Sophie Langdon, a 1st Year Engineering Student at the University of Cambridge used an Ultimaker S5 on loan from CREATE Education to work on two projects and develop her expertise in Additive Manufacturing and Engineering. In this case study blog Sophie shares her experiences and outcomes with us.
Gravity Industries Placement Project
To create a casing for electronics for a set of weighing scales
To test different settings to learn how to efficiently use supports
Learn how to use different materials and dual extrusion
Gravity Industries designs, builds and flies Jet Suits, pioneering a new era of human flight. The company, which is scaling towards an International Race Series, was founded to challenge perceived boundaries in human aviation and to inspire others to dare to ask “What if?”
During my placement at Gravity Industries I was set a project with the goal to create a set of custom weighing scales that would be large but also very light.
After finding a suitable material for the base I was set with the task of designing the electronics and housing for the circuits. Using the Ultimaker S5 I was able to test and improve my designs for the casings. As I needed to test certain components, I was constantly adapting the housing for the new specifications. Here are two iterations of the casing for the screen component.
At each step I had to focus on how to design these components to make them functional but also look professional. I have attached two photos below before and after designing the wire coverings showing the improvement after each iteration. My current final iteration is still made with plywood, and I still have an exposed wire to cover up but I have made so much progress using the Ultimaker since starting this project and can’t wait to continue.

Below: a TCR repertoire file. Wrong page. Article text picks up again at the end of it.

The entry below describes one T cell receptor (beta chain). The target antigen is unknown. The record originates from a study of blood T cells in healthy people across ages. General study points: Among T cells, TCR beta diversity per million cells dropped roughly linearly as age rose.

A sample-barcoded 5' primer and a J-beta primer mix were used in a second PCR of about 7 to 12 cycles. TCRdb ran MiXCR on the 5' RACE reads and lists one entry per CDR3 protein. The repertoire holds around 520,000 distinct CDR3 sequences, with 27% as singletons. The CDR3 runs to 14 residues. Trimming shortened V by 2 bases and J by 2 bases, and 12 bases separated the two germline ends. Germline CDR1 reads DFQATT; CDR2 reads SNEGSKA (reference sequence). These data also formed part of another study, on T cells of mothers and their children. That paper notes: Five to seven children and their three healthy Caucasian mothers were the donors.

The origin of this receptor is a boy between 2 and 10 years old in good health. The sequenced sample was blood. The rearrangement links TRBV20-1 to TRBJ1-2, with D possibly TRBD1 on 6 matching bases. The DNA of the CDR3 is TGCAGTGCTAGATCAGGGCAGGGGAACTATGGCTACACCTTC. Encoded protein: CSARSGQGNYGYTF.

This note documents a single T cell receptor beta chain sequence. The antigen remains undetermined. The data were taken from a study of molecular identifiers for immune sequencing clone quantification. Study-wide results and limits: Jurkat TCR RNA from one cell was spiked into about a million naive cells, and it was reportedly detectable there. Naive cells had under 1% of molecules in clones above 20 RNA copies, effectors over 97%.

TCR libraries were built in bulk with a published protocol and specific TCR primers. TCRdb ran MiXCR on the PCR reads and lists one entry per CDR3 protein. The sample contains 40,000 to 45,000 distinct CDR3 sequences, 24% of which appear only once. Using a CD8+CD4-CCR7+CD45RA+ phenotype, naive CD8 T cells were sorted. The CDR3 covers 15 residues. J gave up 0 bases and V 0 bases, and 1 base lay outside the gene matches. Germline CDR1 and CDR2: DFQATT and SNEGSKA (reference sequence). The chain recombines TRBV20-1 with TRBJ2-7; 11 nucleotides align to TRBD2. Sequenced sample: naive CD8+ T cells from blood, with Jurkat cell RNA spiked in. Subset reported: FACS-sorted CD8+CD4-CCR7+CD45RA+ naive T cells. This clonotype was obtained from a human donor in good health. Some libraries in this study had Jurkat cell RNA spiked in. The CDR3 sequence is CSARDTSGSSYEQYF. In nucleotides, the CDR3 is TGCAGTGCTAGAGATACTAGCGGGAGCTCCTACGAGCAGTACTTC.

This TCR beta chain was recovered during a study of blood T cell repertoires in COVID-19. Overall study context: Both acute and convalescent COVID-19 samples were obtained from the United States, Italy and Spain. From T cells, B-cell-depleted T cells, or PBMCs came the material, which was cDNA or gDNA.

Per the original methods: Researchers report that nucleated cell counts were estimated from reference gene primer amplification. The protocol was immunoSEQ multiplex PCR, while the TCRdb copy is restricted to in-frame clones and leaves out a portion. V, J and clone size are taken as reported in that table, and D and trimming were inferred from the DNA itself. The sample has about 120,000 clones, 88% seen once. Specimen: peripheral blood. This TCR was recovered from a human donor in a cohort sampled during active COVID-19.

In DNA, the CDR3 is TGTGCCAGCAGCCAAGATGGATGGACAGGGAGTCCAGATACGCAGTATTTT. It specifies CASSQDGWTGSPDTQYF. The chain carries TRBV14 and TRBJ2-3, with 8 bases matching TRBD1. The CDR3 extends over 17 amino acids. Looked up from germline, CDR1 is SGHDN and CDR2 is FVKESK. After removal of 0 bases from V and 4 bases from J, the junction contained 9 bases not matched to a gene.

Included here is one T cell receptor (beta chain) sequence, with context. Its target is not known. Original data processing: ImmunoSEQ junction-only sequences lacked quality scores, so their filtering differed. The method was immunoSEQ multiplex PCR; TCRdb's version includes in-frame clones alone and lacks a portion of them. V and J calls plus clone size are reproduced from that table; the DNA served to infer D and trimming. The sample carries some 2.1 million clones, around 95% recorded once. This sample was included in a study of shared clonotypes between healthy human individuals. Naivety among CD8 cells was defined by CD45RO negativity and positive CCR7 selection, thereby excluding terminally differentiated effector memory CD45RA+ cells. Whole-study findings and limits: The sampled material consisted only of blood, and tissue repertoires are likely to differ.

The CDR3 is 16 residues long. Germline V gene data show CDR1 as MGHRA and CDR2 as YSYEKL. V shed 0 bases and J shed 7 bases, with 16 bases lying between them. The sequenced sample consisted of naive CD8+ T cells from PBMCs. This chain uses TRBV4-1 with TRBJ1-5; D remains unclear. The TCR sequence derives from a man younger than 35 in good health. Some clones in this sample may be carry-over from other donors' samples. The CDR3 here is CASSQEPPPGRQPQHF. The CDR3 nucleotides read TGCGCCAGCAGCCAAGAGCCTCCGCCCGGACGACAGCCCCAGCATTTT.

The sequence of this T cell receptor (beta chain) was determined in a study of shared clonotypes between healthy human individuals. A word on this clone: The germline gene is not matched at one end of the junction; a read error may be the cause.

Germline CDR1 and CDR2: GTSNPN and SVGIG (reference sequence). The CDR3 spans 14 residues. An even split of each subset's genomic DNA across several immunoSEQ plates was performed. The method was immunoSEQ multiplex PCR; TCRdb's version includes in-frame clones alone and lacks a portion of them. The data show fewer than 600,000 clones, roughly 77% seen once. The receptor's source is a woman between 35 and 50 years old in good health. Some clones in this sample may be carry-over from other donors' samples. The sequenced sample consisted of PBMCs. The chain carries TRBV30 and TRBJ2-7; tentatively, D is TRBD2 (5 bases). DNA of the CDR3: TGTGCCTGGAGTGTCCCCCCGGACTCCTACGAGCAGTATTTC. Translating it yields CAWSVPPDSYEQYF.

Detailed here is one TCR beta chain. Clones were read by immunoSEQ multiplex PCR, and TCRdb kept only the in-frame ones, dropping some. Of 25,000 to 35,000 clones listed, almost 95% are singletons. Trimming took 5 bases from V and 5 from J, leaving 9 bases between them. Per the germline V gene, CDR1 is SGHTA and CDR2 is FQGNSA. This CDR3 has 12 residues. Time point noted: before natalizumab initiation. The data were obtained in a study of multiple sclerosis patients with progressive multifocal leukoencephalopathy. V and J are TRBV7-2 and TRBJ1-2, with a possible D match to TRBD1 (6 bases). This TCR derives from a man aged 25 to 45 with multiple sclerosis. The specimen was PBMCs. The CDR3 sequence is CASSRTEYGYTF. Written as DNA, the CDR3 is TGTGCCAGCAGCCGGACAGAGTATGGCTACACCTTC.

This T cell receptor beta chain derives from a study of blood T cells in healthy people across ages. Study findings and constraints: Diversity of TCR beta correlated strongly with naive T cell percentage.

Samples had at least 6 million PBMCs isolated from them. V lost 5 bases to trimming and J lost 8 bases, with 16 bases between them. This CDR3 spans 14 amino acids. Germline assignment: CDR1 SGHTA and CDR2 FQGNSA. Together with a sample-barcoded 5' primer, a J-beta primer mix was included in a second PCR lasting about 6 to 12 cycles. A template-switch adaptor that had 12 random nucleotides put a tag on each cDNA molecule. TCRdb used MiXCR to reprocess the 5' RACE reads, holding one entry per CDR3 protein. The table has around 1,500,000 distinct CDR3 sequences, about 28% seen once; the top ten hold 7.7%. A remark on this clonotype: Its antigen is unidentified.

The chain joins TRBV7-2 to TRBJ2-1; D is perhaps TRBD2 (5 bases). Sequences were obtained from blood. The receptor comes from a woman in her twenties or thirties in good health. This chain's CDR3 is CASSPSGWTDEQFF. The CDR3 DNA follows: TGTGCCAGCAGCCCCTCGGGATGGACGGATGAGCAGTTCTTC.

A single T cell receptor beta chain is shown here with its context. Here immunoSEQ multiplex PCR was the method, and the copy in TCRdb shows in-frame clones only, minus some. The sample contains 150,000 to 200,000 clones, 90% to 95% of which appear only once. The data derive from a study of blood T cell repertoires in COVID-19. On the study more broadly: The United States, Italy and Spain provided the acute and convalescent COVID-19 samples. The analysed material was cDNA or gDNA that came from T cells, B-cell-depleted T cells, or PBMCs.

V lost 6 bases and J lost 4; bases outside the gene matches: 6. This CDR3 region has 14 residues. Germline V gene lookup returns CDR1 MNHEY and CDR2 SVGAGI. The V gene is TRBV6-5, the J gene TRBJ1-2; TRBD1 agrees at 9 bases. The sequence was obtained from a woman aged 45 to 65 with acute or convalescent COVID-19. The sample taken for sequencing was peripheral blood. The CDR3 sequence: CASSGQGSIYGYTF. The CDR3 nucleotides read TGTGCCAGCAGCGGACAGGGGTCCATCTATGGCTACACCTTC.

Over the summer, after my first year of University I took on the project of building my own drone. I decided to find the individual parts myself rather than from a kit. I made the choice to design and 3d print my own frame so I could advance my CAD and 3D printing skills. This also meant is was customisable and could be adapted to fit my specific components. Using an iterative process I tested different ideas until I had a working frame.
“I believe only so much learning can be done through lecturing so to have the opportunity to learn hands on with a 3D printer is invaluable. Working remotely meant it would have been a lot of trouble to get anything done without a 3D printer. My projects included prototyping and improving 3D prints, and as the rest of Gravity Industries is based across England, it would have been almost impossible to do without a 3D printer. It also meant I had the chance to learn how to use a 3D printer and test out the different methods of printing. Having my own 3D printer allowed for the fastest and most efficient way of learning with hands on experience.”
CREATE Education would like to thank Sophie Langdon for sharing her 3D printing projects with us and wish Sophie all the best in completing her Engineering Degree.